First, it should be noted that the labour market situation varies widely from one country to the next. Unemployment is still rising or stabilising in France and Italy. It is in decline, but remains very high in Greece, Spain and Portugal. Yet it is now very low in Germany. This is a reminder that the unanimity on the ECB's Governing Council is most likely fleeting.

Second, as underscored by Draghi, it is essential to distinguish between short-term and long-term unemployment. Eurostat compiles quarterly statistics on the number of unemployed according to the duration of their unemployment. For the first time since the establishment of the eurozone,
long-term unemployment (12 months or longer) is higher than short-term unemployment. Above all, whereas short-term unemployment has been in slight decline in recent quarters, long-term unemployment is not really showing any sign of falling. For its part, very long-term unemployment (more than 24 months) continues to spread, particularly in Italy and in Spain (more than 5% and 8% of the active population, respectively). This corroborates the scenario of hysteresis effects. The long-term unemployed gradually lose their skills, and therefore their employability—a portion of cyclical unemployment may thereby potentially become structural unemployment.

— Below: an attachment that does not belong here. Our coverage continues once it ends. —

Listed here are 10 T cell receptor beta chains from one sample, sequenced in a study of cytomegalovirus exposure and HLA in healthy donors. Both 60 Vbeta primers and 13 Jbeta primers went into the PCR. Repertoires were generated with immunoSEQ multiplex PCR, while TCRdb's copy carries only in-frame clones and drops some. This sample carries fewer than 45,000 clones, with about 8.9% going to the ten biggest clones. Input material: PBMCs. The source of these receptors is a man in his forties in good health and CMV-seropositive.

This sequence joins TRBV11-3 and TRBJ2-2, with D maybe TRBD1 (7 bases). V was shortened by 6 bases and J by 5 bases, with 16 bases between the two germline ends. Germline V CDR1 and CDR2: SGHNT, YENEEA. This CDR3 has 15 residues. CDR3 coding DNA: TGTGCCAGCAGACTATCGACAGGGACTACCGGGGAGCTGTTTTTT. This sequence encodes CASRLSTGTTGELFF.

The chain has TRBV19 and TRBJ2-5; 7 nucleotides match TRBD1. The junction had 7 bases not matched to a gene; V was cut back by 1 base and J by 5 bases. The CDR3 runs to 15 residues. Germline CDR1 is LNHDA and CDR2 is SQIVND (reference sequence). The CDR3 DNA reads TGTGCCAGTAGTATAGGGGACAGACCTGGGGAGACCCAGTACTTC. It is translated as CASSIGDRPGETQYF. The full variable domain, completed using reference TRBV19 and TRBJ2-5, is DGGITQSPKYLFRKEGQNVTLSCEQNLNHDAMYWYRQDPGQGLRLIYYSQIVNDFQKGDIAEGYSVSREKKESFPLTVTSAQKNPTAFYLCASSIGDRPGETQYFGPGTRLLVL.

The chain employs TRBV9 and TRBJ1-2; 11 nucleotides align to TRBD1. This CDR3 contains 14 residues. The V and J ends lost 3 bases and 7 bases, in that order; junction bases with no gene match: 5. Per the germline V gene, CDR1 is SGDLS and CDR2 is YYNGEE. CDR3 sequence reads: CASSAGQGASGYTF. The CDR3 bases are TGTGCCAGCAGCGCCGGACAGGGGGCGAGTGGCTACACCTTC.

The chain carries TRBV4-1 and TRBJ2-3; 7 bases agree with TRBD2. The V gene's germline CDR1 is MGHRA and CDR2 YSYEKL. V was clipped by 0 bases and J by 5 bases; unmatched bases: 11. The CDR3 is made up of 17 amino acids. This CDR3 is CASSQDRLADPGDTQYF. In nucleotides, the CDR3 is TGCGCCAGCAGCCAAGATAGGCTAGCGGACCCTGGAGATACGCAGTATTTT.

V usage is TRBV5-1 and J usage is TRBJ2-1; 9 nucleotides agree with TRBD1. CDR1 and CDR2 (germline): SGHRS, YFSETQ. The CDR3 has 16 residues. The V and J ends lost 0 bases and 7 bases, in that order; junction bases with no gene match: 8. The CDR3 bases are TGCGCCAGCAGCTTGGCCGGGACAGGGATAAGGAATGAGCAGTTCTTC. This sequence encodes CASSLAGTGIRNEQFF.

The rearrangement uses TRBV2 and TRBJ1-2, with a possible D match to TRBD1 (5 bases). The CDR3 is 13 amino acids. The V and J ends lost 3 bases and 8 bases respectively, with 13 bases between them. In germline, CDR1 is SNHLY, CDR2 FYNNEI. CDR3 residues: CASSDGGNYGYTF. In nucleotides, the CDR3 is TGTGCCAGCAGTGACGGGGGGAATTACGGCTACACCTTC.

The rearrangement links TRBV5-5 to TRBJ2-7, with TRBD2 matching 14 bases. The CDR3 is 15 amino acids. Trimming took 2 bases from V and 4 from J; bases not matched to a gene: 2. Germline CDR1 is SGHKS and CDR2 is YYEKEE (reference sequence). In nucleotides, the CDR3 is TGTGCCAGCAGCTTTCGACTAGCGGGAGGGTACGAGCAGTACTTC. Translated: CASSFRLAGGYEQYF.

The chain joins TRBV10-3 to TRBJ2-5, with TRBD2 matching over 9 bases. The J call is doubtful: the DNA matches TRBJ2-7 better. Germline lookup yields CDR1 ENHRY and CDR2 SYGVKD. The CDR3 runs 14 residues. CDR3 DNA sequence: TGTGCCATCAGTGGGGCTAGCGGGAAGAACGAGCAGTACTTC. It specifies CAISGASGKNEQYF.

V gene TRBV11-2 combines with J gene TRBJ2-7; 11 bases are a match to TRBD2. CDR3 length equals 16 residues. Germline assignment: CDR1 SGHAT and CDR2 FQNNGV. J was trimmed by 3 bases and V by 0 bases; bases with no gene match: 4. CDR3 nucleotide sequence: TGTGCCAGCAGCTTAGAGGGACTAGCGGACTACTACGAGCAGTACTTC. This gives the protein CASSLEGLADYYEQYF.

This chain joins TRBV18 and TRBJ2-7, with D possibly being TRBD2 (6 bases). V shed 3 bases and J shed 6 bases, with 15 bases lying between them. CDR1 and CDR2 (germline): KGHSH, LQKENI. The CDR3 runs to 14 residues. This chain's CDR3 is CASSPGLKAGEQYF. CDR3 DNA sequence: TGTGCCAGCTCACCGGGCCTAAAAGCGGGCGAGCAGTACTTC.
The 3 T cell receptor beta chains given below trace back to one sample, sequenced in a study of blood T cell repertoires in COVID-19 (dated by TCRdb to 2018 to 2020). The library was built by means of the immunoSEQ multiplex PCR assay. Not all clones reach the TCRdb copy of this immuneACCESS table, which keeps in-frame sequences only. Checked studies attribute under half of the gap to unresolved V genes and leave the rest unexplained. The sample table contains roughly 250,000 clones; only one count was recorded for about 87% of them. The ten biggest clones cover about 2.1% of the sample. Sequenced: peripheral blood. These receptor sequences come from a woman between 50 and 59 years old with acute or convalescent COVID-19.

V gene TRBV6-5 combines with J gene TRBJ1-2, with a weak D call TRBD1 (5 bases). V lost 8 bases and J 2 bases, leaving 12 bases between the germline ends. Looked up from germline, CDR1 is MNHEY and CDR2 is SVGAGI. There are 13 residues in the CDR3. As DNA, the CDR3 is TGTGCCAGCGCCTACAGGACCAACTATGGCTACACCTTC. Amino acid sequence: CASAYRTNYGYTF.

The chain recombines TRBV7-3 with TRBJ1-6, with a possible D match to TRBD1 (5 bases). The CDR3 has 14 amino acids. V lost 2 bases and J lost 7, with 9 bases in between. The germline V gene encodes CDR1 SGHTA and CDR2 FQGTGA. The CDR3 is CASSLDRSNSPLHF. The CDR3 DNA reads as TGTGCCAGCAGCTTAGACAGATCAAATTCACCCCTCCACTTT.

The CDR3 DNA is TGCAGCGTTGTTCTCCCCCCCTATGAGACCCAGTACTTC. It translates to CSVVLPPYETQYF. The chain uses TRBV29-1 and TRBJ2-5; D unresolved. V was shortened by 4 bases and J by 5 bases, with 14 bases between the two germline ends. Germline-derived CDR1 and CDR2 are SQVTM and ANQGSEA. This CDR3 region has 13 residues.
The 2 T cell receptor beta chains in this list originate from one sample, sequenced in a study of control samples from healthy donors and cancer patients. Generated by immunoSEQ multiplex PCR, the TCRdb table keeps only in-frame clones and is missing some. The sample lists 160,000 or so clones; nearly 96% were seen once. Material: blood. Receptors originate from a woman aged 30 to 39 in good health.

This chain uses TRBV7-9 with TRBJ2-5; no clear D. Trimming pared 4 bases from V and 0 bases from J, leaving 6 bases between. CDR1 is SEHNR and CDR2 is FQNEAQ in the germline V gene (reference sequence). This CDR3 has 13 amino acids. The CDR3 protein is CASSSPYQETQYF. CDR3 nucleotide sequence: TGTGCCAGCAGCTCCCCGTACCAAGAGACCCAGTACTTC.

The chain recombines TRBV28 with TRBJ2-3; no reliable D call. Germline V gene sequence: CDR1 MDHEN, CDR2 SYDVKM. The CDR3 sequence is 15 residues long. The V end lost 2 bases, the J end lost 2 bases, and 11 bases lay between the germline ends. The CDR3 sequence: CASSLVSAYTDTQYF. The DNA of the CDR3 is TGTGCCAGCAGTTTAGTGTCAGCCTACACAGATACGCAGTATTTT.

Meanwhile, part-time work has grown considerably in recent years. Part-time work as a percentage of total employment has increased in major eurozone countries in recent years, particularly in Italy and Spain, although it is less widespread than in Germany. Clearly, an important question is whether workers seek out part-time work or don't have other options. Eurostat data do not detail the reasons for part-time work on a quarterly basis. But these statistics do exist on an annual basis: involuntary part-time work grew slightly over recent years across the eurozone as a whole, but again there are regional disparities. Involuntary part-time work declined slightly in Germany, but soared in Spain and Italy (approximately 65% of part-time work in these two countries, versus to 30% to 35% in 2006) and accelerated in France in 2013/2014. Growth in part-time work, and involuntary part-time work in particular, is undermining the bargaining power of employees and, by extension, their wages. This is all the more apparent given that the percentage of jobs in the services sector, where wages are usually lower, has increased dramatically in Spain (from 70.8% in 2008 to 78.2% in 2014) and to a lesser extent in Italy (from 63.9% to 72.5%).